A good business process is a recipe for business success. If you follow the directions, a good business outcome should be the result.
- A recipe for success. When done properly, that's what a business process is. It's a business recipe. A set of instructions that helps a company achieve some business objective. When you return something at the store, the steps the employee follows to take back the product and give you your money, that's a business process. Another example, the steps an employee follows to take a pizza order over the phone. Those are fairly simple business processes.
More complex processes might include the steps required to purchase new medical equipment for a hospital. Or the steps an office furniture company follows to manufacture their most popular desk. That's why a business process is like a good recipe. A business process is a series of steps that, when followed, can consistently produce an excellent output. And, again, like a recipe, where a chef probably never meets most of the people that use the recipe, the at-home cook has a chance to successfully produce a good meal.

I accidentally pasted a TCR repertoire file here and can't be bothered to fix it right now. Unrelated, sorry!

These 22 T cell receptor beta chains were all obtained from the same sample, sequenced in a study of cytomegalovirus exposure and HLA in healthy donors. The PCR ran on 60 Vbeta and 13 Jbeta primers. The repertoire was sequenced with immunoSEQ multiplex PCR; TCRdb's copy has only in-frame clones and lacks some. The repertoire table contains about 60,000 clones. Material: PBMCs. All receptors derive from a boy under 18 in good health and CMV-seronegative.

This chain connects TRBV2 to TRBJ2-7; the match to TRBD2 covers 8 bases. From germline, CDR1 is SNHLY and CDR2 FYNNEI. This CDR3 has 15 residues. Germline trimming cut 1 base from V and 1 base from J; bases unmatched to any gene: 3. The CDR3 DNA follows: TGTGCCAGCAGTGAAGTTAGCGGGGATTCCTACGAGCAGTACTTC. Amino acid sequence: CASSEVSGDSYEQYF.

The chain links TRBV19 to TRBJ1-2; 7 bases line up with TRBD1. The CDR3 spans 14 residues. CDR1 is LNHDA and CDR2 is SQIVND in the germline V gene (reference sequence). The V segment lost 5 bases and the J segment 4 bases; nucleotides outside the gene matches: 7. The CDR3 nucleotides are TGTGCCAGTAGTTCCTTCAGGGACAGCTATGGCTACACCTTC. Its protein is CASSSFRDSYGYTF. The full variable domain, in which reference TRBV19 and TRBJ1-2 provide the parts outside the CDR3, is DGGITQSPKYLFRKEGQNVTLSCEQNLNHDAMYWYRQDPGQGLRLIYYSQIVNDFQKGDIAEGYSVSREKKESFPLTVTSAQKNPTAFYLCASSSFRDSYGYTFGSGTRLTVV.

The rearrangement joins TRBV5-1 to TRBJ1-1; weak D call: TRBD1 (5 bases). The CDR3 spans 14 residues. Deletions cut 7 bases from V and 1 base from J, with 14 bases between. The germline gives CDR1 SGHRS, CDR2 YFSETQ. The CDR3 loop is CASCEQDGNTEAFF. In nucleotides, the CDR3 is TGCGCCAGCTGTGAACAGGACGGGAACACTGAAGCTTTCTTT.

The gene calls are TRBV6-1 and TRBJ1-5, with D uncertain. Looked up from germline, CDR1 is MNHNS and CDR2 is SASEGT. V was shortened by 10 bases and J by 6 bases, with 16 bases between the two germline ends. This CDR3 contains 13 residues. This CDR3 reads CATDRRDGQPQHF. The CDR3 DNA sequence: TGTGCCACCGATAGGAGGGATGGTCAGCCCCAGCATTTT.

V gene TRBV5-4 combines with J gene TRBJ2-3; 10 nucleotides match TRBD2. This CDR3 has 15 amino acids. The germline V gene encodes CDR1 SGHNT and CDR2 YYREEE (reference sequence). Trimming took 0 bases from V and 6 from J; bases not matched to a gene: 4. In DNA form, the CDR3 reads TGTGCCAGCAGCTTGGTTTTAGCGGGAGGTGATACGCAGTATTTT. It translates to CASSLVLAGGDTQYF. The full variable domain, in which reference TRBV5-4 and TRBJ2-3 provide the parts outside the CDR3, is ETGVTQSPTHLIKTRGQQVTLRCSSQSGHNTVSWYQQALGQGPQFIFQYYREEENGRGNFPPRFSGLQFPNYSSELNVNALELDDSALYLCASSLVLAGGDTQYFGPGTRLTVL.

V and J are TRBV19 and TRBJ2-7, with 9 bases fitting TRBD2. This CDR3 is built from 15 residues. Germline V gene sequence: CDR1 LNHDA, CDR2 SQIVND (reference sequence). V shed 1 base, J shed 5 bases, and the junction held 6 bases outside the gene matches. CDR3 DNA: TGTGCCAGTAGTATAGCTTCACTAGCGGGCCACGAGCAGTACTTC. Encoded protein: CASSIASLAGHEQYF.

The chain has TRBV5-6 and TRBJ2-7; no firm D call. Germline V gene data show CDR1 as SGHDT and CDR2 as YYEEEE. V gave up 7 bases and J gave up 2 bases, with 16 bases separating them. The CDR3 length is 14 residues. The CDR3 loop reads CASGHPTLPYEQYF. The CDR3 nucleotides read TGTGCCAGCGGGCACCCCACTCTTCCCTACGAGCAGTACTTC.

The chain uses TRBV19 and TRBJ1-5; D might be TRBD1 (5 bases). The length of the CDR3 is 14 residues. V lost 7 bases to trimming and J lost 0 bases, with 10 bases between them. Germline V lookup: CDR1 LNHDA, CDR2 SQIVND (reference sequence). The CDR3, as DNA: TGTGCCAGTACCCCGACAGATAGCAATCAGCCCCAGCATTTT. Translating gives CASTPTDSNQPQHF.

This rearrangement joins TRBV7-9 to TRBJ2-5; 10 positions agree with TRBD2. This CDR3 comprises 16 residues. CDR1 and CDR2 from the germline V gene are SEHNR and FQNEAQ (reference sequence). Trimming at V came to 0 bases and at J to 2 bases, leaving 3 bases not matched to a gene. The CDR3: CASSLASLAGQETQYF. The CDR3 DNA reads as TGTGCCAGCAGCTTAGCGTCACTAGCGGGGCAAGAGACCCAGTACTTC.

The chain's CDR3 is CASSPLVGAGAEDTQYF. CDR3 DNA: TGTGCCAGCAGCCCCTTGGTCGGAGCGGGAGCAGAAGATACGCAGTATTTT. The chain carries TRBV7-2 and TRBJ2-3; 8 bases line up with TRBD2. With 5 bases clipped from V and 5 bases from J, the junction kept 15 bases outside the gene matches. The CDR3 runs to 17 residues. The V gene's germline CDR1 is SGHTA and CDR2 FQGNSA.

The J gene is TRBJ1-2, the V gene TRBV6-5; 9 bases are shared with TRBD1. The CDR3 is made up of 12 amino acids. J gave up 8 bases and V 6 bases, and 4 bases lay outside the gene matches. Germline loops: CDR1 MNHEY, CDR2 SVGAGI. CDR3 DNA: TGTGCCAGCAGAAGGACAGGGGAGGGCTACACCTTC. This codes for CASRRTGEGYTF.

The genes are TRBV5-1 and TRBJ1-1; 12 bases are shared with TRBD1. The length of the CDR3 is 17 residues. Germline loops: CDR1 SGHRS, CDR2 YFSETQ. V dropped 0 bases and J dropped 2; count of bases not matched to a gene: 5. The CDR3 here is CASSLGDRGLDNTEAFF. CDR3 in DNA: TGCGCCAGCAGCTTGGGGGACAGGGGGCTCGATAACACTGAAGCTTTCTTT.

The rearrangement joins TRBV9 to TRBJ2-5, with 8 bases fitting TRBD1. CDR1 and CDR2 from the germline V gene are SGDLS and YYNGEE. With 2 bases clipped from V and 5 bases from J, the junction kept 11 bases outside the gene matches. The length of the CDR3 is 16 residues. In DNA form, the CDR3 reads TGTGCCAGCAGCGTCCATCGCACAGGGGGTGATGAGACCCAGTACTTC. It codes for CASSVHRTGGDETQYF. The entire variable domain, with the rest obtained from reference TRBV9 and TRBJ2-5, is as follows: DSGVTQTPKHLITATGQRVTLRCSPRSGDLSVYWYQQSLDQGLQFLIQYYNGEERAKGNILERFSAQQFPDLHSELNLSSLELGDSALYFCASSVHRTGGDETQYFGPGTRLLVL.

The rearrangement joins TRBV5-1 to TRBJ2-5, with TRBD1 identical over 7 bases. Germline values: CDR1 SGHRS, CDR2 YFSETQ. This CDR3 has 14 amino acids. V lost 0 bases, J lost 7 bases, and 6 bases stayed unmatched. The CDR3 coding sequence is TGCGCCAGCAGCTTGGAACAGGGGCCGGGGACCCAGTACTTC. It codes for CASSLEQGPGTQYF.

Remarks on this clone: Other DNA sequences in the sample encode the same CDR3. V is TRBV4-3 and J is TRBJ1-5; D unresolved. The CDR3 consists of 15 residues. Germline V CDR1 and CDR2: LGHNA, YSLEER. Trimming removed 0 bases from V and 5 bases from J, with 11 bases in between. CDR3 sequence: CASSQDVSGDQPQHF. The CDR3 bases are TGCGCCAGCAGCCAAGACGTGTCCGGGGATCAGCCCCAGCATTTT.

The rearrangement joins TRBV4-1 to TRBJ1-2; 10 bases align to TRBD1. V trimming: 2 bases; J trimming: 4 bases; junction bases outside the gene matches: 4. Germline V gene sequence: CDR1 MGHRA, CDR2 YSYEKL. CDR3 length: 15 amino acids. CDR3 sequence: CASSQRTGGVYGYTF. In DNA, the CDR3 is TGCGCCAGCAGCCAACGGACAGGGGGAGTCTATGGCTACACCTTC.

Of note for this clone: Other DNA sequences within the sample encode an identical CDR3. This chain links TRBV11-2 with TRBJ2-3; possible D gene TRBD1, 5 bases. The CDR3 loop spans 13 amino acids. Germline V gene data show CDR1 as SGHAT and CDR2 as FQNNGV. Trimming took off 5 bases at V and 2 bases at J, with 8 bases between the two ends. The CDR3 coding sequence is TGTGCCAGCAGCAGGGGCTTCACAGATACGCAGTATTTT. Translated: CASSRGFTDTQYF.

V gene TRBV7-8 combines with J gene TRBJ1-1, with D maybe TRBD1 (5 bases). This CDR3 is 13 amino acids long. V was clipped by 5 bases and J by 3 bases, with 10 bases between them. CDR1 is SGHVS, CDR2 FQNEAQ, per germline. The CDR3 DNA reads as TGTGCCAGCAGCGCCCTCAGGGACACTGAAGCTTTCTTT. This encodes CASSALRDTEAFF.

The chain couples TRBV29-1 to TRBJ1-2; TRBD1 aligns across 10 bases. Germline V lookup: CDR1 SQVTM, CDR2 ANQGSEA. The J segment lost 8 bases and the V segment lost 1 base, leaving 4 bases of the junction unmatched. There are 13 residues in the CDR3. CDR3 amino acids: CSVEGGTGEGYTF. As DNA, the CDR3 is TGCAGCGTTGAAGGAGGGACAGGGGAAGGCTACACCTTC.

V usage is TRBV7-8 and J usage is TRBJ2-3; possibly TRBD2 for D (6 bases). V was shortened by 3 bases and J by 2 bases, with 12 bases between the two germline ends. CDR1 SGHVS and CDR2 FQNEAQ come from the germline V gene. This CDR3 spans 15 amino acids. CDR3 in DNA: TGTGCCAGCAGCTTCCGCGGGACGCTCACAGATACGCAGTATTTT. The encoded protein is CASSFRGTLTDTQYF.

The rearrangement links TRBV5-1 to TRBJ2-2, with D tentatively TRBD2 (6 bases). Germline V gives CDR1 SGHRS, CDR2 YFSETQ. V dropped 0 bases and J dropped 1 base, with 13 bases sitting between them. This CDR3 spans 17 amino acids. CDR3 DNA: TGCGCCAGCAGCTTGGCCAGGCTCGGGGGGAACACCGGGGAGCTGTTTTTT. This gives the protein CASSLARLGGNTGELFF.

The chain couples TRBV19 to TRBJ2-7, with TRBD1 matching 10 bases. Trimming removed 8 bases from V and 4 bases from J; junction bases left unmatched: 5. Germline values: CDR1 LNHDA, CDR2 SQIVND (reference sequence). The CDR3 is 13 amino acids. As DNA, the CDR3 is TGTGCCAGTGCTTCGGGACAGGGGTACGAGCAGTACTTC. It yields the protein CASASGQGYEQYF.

In a business process, a new employee has a chance at success once they learn the documented business process. A recipe utilizes ingredients, utensils, dishes, and cooking equipment. Business process might use computers, machines, raw materials, or paper. Most big companies are made up of hundreds, if not thousands, of interconnected business processes. Knowing how to design, manage, and improve business processes gives you the power to both manage and to grow businesses.
- Recognize examples of assumptions in bad business processes.
- Recall which mindset leads companies to keeping business processes that worked previously but will not work in the future.
- Identify two key characteristics of a new business process.
- Determine if a block in a block diagram is out of place.
- Explain the advantage of using a flowchart when introducing an improved process to stakeholders.
- Summarize the importance of gap analysis.
- List the order in which you should present information when showing your new business process to stakeholders.
- Name two items you must provide to a client when a plan is ready to be approved.